Vicki Lawrence as “Mama”
Most women reach a point in their lives where they are faced with a decision about how to deal with graying hair. For many, there’s really nothing to think about. The’ll cover it. Others wrestle with an unwillingness to be a slave to hair color maintentance costs; a desire to be honest in their appearance; or a fear that somehow using hair color products may be unhealthy.
If gray hair makes you feel in any way “less”…..less attractive, less confident, less yourself…..then by all means color it. The only decisions you’ll need to make after that is how and what color. The easiest way is to have a salon do it for you. They can see the top and back of your head better than you can. They do the messy work and you go home with fresh color that will last you 4 to 6 weeks if you are lucky. But you will also spend anywhere from $35 to $200 every time you do it. For some that’s no problem and well worth it. For others this is an unwelcome financial burden. Even for professionals, coloring with red tones can be very challenging as your percentage of gray goes beyond 50%. The grow-out (root area) on graying dark hair is quickly very visible. There are root touch up products that can help the home colorer with that problem. There are also root touch up sticks that work reasonably well in a pinch.
Coloring your own hair has some limitations but saves a bundle of money. Today, home hair color products are essentially as good as those used in salons. For those bent on having a natural looking range of shades on their head, salon coloring is the way to go. There are drugstore kits designed to produce two toned hair but they never look quite as good as a salon job and the process is challenging to the average home colorer. Most home hair coloring that is described on the box as “permanent” will produce the same color all over the head. Home colors that are deemed “semi’permanent” can produce a variation of color because it may ‘take’ differently on your gray and colored hairs. But it is less stable than permanent color. It lightens or changes as it washes out little by little with each shampoo.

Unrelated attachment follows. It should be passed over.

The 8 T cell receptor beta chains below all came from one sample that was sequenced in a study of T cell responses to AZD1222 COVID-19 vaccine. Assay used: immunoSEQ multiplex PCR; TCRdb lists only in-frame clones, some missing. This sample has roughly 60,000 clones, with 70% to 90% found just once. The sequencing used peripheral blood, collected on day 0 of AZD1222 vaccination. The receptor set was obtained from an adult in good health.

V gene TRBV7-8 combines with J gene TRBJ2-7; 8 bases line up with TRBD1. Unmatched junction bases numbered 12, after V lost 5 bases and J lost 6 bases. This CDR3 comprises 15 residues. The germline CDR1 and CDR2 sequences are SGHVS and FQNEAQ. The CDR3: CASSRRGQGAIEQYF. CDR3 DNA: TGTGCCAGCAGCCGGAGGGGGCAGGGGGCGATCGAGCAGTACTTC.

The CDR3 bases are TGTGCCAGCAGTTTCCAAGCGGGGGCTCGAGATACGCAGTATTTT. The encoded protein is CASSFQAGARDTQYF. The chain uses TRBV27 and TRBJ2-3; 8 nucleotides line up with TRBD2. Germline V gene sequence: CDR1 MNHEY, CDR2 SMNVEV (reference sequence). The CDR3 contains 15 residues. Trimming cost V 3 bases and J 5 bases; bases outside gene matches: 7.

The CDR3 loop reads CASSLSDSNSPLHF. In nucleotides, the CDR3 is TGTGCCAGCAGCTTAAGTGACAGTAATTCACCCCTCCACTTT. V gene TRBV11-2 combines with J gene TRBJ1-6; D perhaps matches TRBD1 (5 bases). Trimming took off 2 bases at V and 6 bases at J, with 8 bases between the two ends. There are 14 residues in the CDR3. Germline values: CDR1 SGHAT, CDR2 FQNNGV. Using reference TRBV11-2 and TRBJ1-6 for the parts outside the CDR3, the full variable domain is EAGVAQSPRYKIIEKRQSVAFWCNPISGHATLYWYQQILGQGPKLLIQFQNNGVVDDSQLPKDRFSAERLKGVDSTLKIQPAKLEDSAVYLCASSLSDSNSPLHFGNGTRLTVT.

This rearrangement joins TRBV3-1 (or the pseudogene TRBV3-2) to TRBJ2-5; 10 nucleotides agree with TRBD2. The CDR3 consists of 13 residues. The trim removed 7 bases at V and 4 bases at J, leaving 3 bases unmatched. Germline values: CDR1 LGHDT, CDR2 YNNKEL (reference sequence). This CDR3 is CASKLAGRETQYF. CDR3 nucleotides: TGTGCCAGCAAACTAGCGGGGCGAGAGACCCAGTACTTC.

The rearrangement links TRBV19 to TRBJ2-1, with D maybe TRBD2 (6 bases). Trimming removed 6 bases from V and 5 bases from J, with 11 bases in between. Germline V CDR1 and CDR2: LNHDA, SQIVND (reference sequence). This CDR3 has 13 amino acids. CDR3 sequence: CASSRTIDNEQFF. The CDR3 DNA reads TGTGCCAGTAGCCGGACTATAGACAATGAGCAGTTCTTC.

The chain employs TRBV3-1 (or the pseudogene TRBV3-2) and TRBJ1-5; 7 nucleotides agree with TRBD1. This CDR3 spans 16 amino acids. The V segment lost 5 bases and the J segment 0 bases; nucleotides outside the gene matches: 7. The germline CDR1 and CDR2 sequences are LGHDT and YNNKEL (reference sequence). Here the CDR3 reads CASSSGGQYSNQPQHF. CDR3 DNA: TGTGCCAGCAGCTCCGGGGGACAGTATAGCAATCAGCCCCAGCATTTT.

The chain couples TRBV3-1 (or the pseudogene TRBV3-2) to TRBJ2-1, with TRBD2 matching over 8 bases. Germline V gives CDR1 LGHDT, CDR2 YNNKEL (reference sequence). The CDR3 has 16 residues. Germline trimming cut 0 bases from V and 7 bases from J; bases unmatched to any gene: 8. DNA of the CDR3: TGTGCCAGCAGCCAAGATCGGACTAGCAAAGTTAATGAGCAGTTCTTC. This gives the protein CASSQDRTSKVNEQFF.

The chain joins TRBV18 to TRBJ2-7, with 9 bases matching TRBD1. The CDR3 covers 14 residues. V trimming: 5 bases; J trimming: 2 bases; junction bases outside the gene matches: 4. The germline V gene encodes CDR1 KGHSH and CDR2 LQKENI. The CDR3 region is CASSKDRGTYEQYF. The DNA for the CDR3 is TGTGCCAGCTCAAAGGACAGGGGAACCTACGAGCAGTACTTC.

So if you’re ready to say “I’m done coloring my hair” my best advice is to make sure that you have your hair cut and styled to look very current. Avoid any style that looks too round. Does anyone remember the character played by Vicki Lawrence on the old Carol Brunette show seen in the photo above? She played Carol’s mother. Vicki’s face was so young that stylists had her wear a rounded “bubble” shaped gray wig to try to make her look older.
Long gray hair is rarely a great look although I have seen a few
exceptions. In those cases the hair was still quite thick. Long thin gray hair is aging. If yours is not thick, look for a mid to short length style that looks fresh and contemporary. Possibly even a bit avant garde like an asymetrical or spikey cut. Or wear a classic all-one-length ‘bob’ if your hair is smooth and your head well shaped. While this is not necessarily a modern look, it never looks dated because it is a timeless classic.
Gray hair need not make you look or feel old and deciding to go gray can be a liberating step. Deciding to go gray after coloring for many years will likely require you to adjust your wardrobe and makeup colors. Your palette will need to be tweaked once you have made the transition. Some colors that worked well for you before won’t be as good with your gray hair. Other colors may be added to your palette. The whole palette may require a shift in temperature or intensity. You will want to wear the colors because they will show your new gray hair color in a positive beautiful light.